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£10bn boost for economy as a result of return to office

Research suggests return to offices will see city’s workers each contribute up to £1,373.57 to economy per year:

With workers being encouraged to return to the office as part of the Government’s announcement of a return to Plan A, one firm has calculated the impact that busier city centres could have on the economy across the UK.

Based on workers returning to offices just two days a week, Frank Recruitment Group has calculated a potential windfall for businesses that support the country’s workforce. Their research shows workers could spend up to £1,373.57 each per year, even without going back to the previous Monday-Friday routine. That’s based on the average price of a morning coffee at £2.81, with lunch also coming in at £5.77, just twice per week, as well as transport costs incurred on the commute.

With almost 7,968,500 workers based in England’s cities in total, that means a potential annual spend of £10,945,276,608.00 available, which is welcome news to those companies that have struggled to keep the wheels turning during the pandemic.

“There’s a huge range of businesses that will benefit from workers returning to the office,” said Zoë Morris, President at Frank Recruitment Group. “Even further beyond the 9-5 are the people working to get us into our cities, serving us post-work drinks and meals—there’s an entire support network around the desk-based workforce that we don’t often think of.”

Despite the lifting of restrictions, the success of remote work during the pandemic is likely to mean that the return to offices won’t be on a full-time basis. “I think most people are looking forward to having the option to be together in person again,” added Morris. “Remote work isn’t for everybody, so having a hybrid approach offers the opportunity for employees to get a better work-life balance than has ever been possible before.”

The Office for National Statistics has reported that 85% of homeworking Brits want their employer to offer hybrid options for going back into the office. With energy costs on the increase, it offers the potential for savings on utility bills incurred working from home, while also giving employees the chance to better control their week in a way that suits them.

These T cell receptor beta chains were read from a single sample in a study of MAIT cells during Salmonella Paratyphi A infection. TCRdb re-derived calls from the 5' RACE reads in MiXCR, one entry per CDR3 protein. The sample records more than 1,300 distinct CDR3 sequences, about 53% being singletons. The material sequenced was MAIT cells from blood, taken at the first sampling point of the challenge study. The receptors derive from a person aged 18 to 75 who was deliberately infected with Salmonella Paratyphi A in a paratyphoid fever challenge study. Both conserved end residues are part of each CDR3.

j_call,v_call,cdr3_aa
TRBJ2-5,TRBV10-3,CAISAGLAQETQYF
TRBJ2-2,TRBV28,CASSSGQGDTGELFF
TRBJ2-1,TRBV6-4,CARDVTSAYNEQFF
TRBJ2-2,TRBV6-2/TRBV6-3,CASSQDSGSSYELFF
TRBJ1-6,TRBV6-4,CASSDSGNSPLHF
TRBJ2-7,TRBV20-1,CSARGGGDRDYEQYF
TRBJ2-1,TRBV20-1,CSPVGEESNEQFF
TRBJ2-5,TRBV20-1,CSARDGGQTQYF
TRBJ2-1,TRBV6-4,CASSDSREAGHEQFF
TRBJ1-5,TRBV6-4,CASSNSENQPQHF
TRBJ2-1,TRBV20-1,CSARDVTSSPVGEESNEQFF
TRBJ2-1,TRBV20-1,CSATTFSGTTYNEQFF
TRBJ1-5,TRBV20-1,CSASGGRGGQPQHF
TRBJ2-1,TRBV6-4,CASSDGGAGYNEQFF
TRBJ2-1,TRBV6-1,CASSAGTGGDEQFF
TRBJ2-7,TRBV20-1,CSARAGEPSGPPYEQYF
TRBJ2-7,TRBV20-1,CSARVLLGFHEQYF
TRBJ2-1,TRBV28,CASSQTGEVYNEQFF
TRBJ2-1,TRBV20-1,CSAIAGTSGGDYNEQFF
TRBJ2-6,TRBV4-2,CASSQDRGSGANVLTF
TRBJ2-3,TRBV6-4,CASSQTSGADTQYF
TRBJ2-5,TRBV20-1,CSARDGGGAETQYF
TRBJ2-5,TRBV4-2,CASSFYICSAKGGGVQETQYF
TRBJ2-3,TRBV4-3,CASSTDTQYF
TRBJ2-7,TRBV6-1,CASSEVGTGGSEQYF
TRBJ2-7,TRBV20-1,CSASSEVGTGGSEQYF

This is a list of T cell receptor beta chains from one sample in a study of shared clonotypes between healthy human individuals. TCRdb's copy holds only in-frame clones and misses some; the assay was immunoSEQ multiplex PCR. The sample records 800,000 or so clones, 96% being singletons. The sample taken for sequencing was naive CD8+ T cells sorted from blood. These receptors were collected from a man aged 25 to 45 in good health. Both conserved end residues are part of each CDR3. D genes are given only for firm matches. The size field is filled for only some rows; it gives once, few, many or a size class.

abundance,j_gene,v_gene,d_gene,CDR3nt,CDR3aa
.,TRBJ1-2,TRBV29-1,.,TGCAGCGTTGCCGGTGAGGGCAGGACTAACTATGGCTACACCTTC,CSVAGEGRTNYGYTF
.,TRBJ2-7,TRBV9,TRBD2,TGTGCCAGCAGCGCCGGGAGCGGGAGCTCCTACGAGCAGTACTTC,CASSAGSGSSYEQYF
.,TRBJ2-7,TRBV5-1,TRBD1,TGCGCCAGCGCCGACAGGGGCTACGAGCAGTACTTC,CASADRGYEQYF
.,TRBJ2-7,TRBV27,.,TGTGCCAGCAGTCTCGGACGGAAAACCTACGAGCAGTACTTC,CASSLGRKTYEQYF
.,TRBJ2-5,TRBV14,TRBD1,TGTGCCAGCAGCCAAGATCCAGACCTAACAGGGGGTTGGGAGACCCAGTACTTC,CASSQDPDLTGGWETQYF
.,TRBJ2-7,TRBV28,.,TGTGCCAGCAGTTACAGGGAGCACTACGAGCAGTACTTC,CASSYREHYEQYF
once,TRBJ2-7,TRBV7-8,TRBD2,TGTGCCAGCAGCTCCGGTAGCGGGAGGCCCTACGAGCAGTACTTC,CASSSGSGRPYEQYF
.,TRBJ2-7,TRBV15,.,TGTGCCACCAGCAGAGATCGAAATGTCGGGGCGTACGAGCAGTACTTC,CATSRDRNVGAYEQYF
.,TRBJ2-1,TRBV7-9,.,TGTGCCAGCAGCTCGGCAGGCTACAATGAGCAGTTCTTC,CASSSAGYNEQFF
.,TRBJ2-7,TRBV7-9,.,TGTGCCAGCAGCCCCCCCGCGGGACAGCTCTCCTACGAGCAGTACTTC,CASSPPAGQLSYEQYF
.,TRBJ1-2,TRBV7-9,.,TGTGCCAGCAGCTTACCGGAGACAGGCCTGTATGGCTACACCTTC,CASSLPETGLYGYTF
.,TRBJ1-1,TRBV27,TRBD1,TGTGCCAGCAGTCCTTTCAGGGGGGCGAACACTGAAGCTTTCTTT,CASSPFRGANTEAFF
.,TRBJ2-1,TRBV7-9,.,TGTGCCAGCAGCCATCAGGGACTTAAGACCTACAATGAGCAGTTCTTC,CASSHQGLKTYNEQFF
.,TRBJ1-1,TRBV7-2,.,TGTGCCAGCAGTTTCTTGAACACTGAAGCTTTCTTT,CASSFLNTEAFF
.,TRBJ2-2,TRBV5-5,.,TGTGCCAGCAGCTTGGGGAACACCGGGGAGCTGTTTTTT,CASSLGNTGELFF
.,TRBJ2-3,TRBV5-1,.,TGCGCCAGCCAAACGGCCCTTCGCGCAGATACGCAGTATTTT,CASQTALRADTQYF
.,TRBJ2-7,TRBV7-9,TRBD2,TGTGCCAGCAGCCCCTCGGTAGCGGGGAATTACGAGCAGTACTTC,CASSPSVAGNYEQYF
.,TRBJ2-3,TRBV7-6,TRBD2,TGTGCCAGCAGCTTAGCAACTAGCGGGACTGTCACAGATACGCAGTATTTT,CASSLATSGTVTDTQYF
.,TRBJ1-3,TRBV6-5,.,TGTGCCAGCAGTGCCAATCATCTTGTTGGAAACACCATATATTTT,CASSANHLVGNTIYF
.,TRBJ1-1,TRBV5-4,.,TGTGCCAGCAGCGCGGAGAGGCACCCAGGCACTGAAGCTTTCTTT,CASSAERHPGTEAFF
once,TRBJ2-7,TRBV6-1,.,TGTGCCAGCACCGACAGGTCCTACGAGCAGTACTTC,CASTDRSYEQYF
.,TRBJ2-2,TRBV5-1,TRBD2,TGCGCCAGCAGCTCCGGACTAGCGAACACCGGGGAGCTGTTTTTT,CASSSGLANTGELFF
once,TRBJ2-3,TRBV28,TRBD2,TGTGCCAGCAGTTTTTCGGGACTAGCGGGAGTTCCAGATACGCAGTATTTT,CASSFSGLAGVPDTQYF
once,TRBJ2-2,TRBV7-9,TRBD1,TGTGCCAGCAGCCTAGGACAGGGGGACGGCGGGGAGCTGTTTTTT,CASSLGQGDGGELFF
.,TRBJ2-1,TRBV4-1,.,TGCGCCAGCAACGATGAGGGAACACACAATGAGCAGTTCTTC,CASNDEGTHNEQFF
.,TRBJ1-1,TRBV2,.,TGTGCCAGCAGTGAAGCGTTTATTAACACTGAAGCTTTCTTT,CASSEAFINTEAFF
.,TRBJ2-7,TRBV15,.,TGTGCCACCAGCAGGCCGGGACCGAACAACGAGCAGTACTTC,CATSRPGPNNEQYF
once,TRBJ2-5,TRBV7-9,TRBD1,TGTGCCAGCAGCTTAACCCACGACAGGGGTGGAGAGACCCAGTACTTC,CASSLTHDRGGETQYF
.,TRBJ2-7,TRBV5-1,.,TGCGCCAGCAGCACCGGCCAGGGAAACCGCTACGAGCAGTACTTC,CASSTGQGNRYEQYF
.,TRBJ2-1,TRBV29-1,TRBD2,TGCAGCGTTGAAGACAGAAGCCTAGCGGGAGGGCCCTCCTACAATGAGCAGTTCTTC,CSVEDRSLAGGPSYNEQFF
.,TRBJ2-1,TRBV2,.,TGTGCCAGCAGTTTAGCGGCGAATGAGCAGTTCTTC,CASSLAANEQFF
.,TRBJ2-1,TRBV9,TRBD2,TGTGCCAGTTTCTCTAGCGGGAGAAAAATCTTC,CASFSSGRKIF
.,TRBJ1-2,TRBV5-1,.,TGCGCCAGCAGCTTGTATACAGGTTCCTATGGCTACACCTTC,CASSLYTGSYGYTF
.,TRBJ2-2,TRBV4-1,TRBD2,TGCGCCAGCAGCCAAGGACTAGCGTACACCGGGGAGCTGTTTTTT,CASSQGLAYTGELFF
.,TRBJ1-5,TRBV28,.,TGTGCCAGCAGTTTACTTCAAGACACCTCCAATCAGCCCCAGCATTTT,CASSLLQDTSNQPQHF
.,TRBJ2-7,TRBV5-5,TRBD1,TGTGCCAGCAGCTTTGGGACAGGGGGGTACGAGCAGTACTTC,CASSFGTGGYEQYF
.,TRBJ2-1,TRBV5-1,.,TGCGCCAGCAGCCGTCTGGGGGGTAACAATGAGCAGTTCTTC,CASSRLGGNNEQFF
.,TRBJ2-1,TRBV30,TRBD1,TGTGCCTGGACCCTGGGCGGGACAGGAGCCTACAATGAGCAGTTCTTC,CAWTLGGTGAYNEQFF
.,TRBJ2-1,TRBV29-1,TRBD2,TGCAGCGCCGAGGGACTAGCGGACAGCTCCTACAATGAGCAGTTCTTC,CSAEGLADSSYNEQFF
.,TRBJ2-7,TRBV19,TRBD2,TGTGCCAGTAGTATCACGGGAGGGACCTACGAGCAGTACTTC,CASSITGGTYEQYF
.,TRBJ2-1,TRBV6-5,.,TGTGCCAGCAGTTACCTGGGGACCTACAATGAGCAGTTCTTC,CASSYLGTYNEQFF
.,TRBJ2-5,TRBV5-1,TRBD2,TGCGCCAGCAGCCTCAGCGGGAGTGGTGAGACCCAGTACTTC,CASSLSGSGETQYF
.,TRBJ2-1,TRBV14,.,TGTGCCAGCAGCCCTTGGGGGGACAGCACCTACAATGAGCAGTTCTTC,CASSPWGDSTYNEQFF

“From a takeout coffee on the way to the office to treating ourselves at lunch, that spend has a fantastic impact on city centre economies, which have really struggled to adapt to the challenges of the last two years,” said Morris.

Across the 50 cities analysed, the data below shows how much an individual will spend each year in total, depending on their city. On average, a person working two days per week on-site in England will spend £1,373.57 on both hospitality and transport for work-related purposes. For local businesses looking for a light at the end of the tunnel, this provides excellent news as they recover from the effects of the pandemic.

 

 

 

 

 

Methodology

Figures are based on the average price of one (GBP) of one regular cappuccino, one McMeal at McDonald’s (or equivalent combo meal), and two single journey tickets via local transport per day according to https://www.numbeo.com/cost-of-living/. Yearly figures based on cost per two days by 48 weeks to account for four weeks holiday. This amount was multiplied by the number of employees in each city included – data was acquired from https://www.nomisweb.co.uk/. There was no available data for the number of employees in Chichester, Wells, Truro, Salisbury, Ripon Hereford, Ely and Chester.

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